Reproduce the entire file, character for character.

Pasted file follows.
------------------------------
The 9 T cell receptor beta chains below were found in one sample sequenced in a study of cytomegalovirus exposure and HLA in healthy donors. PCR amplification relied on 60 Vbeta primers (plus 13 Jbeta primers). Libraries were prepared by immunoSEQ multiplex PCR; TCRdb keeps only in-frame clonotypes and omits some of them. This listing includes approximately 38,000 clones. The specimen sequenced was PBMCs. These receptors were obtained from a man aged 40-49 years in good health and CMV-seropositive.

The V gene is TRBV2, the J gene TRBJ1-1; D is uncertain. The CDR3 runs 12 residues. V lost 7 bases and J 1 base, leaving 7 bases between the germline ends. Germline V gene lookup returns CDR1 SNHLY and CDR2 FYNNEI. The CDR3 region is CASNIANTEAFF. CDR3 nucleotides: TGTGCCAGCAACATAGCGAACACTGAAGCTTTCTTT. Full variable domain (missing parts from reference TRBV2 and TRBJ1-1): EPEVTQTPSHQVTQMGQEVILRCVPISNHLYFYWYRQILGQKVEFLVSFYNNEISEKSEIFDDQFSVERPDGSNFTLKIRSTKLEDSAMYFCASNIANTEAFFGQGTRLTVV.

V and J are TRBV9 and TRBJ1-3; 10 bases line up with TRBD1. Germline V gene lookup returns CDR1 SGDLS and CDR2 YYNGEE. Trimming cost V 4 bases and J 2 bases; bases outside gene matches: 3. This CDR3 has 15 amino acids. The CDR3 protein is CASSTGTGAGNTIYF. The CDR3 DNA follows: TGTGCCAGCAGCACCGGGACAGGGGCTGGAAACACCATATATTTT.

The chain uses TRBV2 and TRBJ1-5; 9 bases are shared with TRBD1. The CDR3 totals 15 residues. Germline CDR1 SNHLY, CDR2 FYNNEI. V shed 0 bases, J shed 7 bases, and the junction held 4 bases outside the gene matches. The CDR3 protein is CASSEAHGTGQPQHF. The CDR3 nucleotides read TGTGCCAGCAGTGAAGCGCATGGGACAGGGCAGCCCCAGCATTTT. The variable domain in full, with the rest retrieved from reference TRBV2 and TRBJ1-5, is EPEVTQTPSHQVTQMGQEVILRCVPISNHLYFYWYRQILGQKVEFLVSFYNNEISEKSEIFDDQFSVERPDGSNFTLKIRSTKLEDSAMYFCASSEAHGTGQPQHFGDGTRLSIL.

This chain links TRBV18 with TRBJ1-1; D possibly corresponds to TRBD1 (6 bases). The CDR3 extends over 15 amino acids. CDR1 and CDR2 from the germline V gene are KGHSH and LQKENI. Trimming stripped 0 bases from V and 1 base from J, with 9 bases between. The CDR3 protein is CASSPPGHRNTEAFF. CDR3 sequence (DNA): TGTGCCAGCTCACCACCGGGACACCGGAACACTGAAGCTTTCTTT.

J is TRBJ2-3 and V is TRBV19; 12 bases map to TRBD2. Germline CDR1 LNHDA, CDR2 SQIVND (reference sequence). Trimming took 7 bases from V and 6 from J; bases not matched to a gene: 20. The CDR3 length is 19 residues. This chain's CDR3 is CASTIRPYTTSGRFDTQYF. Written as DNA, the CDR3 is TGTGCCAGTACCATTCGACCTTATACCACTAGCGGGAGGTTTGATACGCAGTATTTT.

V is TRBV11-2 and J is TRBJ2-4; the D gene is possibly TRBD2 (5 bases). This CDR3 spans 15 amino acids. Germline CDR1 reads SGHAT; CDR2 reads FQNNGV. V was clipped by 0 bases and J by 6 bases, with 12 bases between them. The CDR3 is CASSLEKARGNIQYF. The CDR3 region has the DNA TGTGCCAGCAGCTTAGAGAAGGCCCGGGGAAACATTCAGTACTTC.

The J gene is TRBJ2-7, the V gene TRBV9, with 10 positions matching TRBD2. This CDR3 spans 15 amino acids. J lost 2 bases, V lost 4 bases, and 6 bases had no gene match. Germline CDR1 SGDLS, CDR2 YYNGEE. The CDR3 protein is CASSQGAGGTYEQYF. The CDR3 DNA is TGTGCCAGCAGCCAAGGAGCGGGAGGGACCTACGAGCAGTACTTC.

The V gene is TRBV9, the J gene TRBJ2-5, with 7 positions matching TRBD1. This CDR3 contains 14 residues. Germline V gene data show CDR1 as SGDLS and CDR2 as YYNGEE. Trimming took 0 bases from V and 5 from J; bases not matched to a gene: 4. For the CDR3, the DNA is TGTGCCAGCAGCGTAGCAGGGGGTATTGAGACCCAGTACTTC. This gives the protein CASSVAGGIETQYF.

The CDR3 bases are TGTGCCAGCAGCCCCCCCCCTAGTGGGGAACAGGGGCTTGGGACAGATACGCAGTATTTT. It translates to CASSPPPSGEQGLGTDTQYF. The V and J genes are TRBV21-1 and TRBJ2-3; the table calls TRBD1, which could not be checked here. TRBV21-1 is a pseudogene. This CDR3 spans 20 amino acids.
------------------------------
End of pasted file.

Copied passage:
The 9 T cell receptor beta chains below were found in one sample sequenced in a study of cytomegalovirus exposure and HLA in healthy donors. PCR amplification relied on 60 Vbeta primers (plus 13 Jbeta primers). Libraries were prepared by immunoSEQ multiplex PCR; TCRdb keeps only in-frame clonotypes and omits some of them. This listing includes approximately 38,000 clones. The specimen sequenced was PBMCs. These receptors were obtained from a man aged 40-49 years in good health and CMV-seropositive.

The V gene is TRBV2, the J gene TRBJ1-1; D is uncertain. The CDR3 runs 12 residues. V lost 7 bases and J 1 base, leaving 7 bases between the germline ends. Germline V gene lookup returns CDR1 SNHLY and CDR2 FYNNEI. The CDR3 region is CASNIANTEAFF. CDR3 nucleotides: TGTGCCAGCAACATAGCGAACACTGAAGCTTTCTTT. Full variable domain (missing parts from reference TRBV2 and TRBJ1-1): EPEVTQTPSHQVTQMGQEVILRCVPISNHLYFYWYRQILGQKVEFLVSFYNNEISEKSEIFDDQFSVERPDGSNFTLKIRSTKLEDSAMYFCASNIANTEAFFGQGTRLTVV.

V and J are TRBV9 and TRBJ1-3; 10 bases line up with TRBD1. Germline V gene lookup returns CDR1 SGDLS and CDR2 YYNGEE. Trimming cost V 4 bases and J 2 bases; bases outside gene matches: 3. This CDR3 has 15 amino acids. The CDR3 protein is CASSTGTGAGNTIYF. The CDR3 DNA follows: TGTGCCAGCAGCACCGGGACAGGGGCTGGAAACACCATATATTTT.

The chain uses TRBV2 and TRBJ1-5; 9 bases are shared with TRBD1. The CDR3 totals 15 residues. Germline CDR1 SNHLY, CDR2 FYNNEI. V shed 0 bases, J shed 7 bases, and the junction held 4 bases outside the gene matches. The CDR3 protein is CASSEAHGTGQPQHF. The CDR3 nucleotides read TGTGCCAGCAGTGAAGCGCATGGGACAGGGCAGCCCCAGCATTTT. The variable domain in full, with the rest retrieved from reference TRBV2 and TRBJ1-5, is EPEVTQTPSHQVTQMGQEVILRCVPISNHLYFYWYRQILGQKVEFLVSFYNNEISEKSEIFDDQFSVERPDGSNFTLKIRSTKLEDSAMYFCASSEAHGTGQPQHFGDGTRLSIL.

This chain links TRBV18 with TRBJ1-1; D possibly corresponds to TRBD1 (6 bases). The CDR3 extends over 15 amino acids. CDR1 and CDR2 from the germline V gene are KGHSH and LQKENI. Trimming stripped 0 bases from V and 1 base from J, with 9 bases between. The CDR3 protein is CASSPPGHRNTEAFF. CDR3 sequence (DNA): TGTGCCAGCTCACCACCGGGACACCGGAACACTGAAGCTTTCTTT.

J is TRBJ2-3 and V is TRBV19; 12 bases map to TRBD2. Germline CDR1 LNHDA, CDR2 SQIVND (reference sequence). Trimming took 7 bases from V and 6 from J; bases not matched to a gene: 20. The CDR3 length is 19 residues. This chain's CDR3 is CASTIRPYTTSGRFDTQYF. Written as DNA, the CDR3 is TGTGCCAGTACCATTCGACCTTATACCACTAGCGGGAGGTTTGATACGCAGTATTTT.

V is TRBV11-2 and J is TRBJ2-4; the D gene is possibly TRBD2 (5 bases). This CDR3 spans 15 amino acids. Germline CDR1 reads SGHAT; CDR2 reads FQNNGV. V was clipped by 0 bases and J by 6 bases, with 12 bases between them. The CDR3 is CASSLEKARGNIQYF. The CDR3 region has the DNA TGTGCCAGCAGCTTAGAGAAGGCCCGGGGAAACATTCAGTACTTC.

The J gene is TRBJ2-7, the V gene TRBV9, with 10 positions matching TRBD2. This CDR3 spans 15 amino acids. J lost 2 bases, V lost 4 bases, and 6 bases had no gene match. Germline CDR1 SGDLS, CDR2 YYNGEE. The CDR3 protein is CASSQGAGGTYEQYF. The CDR3 DNA is TGTGCCAGCAGCCAAGGAGCGGGAGGGACCTACGAGCAGTACTTC.

The V gene is TRBV9, the J gene TRBJ2-5, with 7 positions matching TRBD1. This CDR3 contains 14 residues. Germline V gene data show CDR1 as SGDLS and CDR2 as YYNGEE. Trimming took 0 bases from V and 5 from J; bases not matched to a gene: 4. For the CDR3, the DNA is TGTGCCAGCAGCGTAGCAGGGGGTATTGAGACCCAGTACTTC. This gives the protein CASSVAGGIETQYF.

The CDR3 bases are TGTGCCAGCAGCCCCCCCCCTAGTGGGGAACAGGGGCTTGGGACAGATACGCAGTATTTT. It translates to CASSPPPSGEQGLGTDTQYF. The V and J genes are TRBV21-1 and TRBJ2-3; the table calls TRBD1, which could not be checked here. TRBV21-1 is a pseudogene. This CDR3 spans 20 amino acids.